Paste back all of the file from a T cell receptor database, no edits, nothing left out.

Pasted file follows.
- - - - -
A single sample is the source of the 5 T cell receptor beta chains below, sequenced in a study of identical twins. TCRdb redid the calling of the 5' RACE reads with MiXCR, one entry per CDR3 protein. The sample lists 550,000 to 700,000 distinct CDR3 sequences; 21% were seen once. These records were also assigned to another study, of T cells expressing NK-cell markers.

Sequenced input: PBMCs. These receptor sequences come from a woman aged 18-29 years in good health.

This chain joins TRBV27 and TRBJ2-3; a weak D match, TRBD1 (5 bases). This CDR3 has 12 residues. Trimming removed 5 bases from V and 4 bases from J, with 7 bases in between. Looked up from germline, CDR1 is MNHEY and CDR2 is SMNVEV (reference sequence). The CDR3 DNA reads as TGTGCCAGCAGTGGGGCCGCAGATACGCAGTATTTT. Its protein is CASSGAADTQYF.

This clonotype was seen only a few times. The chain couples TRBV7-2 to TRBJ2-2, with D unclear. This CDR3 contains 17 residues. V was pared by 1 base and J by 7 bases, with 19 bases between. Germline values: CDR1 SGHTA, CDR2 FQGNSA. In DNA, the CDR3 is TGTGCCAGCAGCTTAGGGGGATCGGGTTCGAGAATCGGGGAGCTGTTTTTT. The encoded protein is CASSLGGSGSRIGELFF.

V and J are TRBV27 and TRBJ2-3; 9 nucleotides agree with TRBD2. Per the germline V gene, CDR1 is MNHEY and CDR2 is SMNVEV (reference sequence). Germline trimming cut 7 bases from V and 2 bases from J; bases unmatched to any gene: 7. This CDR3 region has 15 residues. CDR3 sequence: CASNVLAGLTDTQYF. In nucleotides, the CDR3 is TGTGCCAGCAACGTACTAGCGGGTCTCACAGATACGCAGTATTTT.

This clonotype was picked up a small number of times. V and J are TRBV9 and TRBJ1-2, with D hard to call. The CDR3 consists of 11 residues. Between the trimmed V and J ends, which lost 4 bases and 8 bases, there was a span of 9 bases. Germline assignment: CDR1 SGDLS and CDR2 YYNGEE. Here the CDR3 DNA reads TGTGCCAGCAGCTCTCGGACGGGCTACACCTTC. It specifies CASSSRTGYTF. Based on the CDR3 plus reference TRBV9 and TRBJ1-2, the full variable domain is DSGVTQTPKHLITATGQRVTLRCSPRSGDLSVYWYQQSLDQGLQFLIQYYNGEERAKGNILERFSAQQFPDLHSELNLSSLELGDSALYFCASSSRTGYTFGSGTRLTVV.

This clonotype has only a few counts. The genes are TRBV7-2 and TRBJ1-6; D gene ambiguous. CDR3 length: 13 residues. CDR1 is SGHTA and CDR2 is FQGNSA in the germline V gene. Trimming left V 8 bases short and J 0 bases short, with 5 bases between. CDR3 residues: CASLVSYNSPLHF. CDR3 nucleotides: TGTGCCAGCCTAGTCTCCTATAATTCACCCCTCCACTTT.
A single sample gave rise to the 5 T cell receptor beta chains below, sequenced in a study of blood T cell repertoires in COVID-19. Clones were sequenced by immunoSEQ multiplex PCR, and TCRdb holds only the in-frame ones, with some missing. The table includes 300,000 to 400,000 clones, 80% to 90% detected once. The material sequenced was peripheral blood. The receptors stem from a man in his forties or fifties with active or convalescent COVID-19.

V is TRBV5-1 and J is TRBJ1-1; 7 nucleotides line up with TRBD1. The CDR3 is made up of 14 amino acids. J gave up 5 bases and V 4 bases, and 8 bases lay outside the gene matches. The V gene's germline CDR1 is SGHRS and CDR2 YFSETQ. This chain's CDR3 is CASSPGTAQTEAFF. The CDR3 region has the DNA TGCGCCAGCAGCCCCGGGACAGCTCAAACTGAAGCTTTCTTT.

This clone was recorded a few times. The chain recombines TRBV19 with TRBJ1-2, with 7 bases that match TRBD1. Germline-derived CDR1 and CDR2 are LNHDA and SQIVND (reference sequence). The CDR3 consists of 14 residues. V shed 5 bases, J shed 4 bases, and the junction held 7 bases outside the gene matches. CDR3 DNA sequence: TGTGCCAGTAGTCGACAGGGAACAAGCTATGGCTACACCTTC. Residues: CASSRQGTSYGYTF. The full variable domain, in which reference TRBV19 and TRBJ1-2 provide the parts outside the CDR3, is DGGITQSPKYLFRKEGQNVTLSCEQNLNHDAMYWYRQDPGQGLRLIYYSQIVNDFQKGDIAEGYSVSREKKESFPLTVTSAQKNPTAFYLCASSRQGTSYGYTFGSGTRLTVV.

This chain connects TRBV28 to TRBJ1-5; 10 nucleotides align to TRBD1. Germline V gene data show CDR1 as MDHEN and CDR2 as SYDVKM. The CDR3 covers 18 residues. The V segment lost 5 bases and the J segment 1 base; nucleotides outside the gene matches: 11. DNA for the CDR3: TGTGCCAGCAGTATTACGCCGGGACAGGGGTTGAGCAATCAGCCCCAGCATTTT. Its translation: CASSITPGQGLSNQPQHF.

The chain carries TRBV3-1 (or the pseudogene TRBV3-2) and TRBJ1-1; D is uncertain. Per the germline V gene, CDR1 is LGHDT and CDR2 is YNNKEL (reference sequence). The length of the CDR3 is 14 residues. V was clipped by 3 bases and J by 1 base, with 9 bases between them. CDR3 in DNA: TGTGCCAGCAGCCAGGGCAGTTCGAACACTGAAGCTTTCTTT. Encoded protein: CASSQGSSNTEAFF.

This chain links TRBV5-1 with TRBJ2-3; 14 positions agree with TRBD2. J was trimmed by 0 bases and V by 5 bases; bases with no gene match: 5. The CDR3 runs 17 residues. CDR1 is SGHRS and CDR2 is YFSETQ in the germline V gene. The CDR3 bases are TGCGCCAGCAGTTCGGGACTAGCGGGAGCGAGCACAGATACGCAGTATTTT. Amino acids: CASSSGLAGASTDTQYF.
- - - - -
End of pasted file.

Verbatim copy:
A single sample is the source of the 5 T cell receptor beta chains below, sequenced in a study of identical twins. TCRdb redid the calling of the 5' RACE reads with MiXCR, one entry per CDR3 protein. The sample lists 550,000 to 700,000 distinct CDR3 sequences; 21% were seen once. These records were also assigned to another study, of T cells expressing NK-cell markers.

Sequenced input: PBMCs. These receptor sequences come from a woman aged 18-29 years in good health.

This chain joins TRBV27 and TRBJ2-3; a weak D match, TRBD1 (5 bases). This CDR3 has 12 residues. Trimming removed 5 bases from V and 4 bases from J, with 7 bases in between. Looked up from germline, CDR1 is MNHEY and CDR2 is SMNVEV (reference sequence). The CDR3 DNA reads as TGTGCCAGCAGTGGGGCCGCAGATACGCAGTATTTT. Its protein is CASSGAADTQYF.

This clonotype was seen only a few times. The chain couples TRBV7-2 to TRBJ2-2, with D unclear. This CDR3 contains 17 residues. V was pared by 1 base and J by 7 bases, with 19 bases between. Germline values: CDR1 SGHTA, CDR2 FQGNSA. In DNA, the CDR3 is TGTGCCAGCAGCTTAGGGGGATCGGGTTCGAGAATCGGGGAGCTGTTTTTT. The encoded protein is CASSLGGSGSRIGELFF.

V and J are TRBV27 and TRBJ2-3; 9 nucleotides agree with TRBD2. Per the germline V gene, CDR1 is MNHEY and CDR2 is SMNVEV (reference sequence). Germline trimming cut 7 bases from V and 2 bases from J; bases unmatched to any gene: 7. This CDR3 region has 15 residues. CDR3 sequence: CASNVLAGLTDTQYF. In nucleotides, the CDR3 is TGTGCCAGCAACGTACTAGCGGGTCTCACAGATACGCAGTATTTT.

This clonotype was picked up a small number of times. V and J are TRBV9 and TRBJ1-2, with D hard to call. The CDR3 consists of 11 residues. Between the trimmed V and J ends, which lost 4 bases and 8 bases, there was a span of 9 bases. Germline assignment: CDR1 SGDLS and CDR2 YYNGEE. Here the CDR3 DNA reads TGTGCCAGCAGCTCTCGGACGGGCTACACCTTC. It specifies CASSSRTGYTF. Based on the CDR3 plus reference TRBV9 and TRBJ1-2, the full variable domain is DSGVTQTPKHLITATGQRVTLRCSPRSGDLSVYWYQQSLDQGLQFLIQYYNGEERAKGNILERFSAQQFPDLHSELNLSSLELGDSALYFCASSSRTGYTFGSGTRLTVV.

This clonotype has only a few counts. The genes are TRBV7-2 and TRBJ1-6; D gene ambiguous. CDR3 length: 13 residues. CDR1 is SGHTA and CDR2 is FQGNSA in the germline V gene. Trimming left V 8 bases short and J 0 bases short, with 5 bases between. CDR3 residues: CASLVSYNSPLHF. CDR3 nucleotides: TGTGCCAGCCTAGTCTCCTATAATTCACCCCTCCACTTT.
A single sample gave rise to the 5 T cell receptor beta chains below, sequenced in a study of blood T cell repertoires in COVID-19. Clones were sequenced by immunoSEQ multiplex PCR, and TCRdb holds only the in-frame ones, with some missing. The table includes 300,000 to 400,000 clones, 80% to 90% detected once. The material sequenced was peripheral blood. The receptors stem from a man in his forties or fifties with active or convalescent COVID-19.

V is TRBV5-1 and J is TRBJ1-1; 7 nucleotides line up with TRBD1. The CDR3 is made up of 14 amino acids. J gave up 5 bases and V 4 bases, and 8 bases lay outside the gene matches. The V gene's germline CDR1 is SGHRS and CDR2 YFSETQ. This chain's CDR3 is CASSPGTAQTEAFF. The CDR3 region has the DNA TGCGCCAGCAGCCCCGGGACAGCTCAAACTGAAGCTTTCTTT.

This clone was recorded a few times. The chain recombines TRBV19 with TRBJ1-2, with 7 bases that match TRBD1. Germline-derived CDR1 and CDR2 are LNHDA and SQIVND (reference sequence). The CDR3 consists of 14 residues. V shed 5 bases, J shed 4 bases, and the junction held 7 bases outside the gene matches. CDR3 DNA sequence: TGTGCCAGTAGTCGACAGGGAACAAGCTATGGCTACACCTTC. Residues: CASSRQGTSYGYTF. The full variable domain, in which reference TRBV19 and TRBJ1-2 provide the parts outside the CDR3, is DGGITQSPKYLFRKEGQNVTLSCEQNLNHDAMYWYRQDPGQGLRLIYYSQIVNDFQKGDIAEGYSVSREKKESFPLTVTSAQKNPTAFYLCASSRQGTSYGYTFGSGTRLTVV.

This chain connects TRBV28 to TRBJ1-5; 10 nucleotides align to TRBD1. Germline V gene data show CDR1 as MDHEN and CDR2 as SYDVKM. The CDR3 covers 18 residues. The V segment lost 5 bases and the J segment 1 base; nucleotides outside the gene matches: 11. DNA for the CDR3: TGTGCCAGCAGTATTACGCCGGGACAGGGGTTGAGCAATCAGCCCCAGCATTTT. Its translation: CASSITPGQGLSNQPQHF.

The chain carries TRBV3-1 (or the pseudogene TRBV3-2) and TRBJ1-1; D is uncertain. Per the germline V gene, CDR1 is LGHDT and CDR2 is YNNKEL (reference sequence). The length of the CDR3 is 14 residues. V was clipped by 3 bases and J by 1 base, with 9 bases between them. CDR3 in DNA: TGTGCCAGCAGCCAGGGCAGTTCGAACACTGAAGCTTTCTTT. Encoded protein: CASSQGSSNTEAFF.

This chain links TRBV5-1 with TRBJ2-3; 14 positions agree with TRBD2. J was trimmed by 0 bases and V by 5 bases; bases with no gene match: 5. The CDR3 runs 17 residues. CDR1 is SGHRS and CDR2 is YFSETQ in the germline V gene. The CDR3 bases are TGCGCCAGCAGTTCGGGACTAGCGGGAGCGAGCACAGATACGCAGTATTTT. Amino acids: CASSSGLAGASTDTQYF.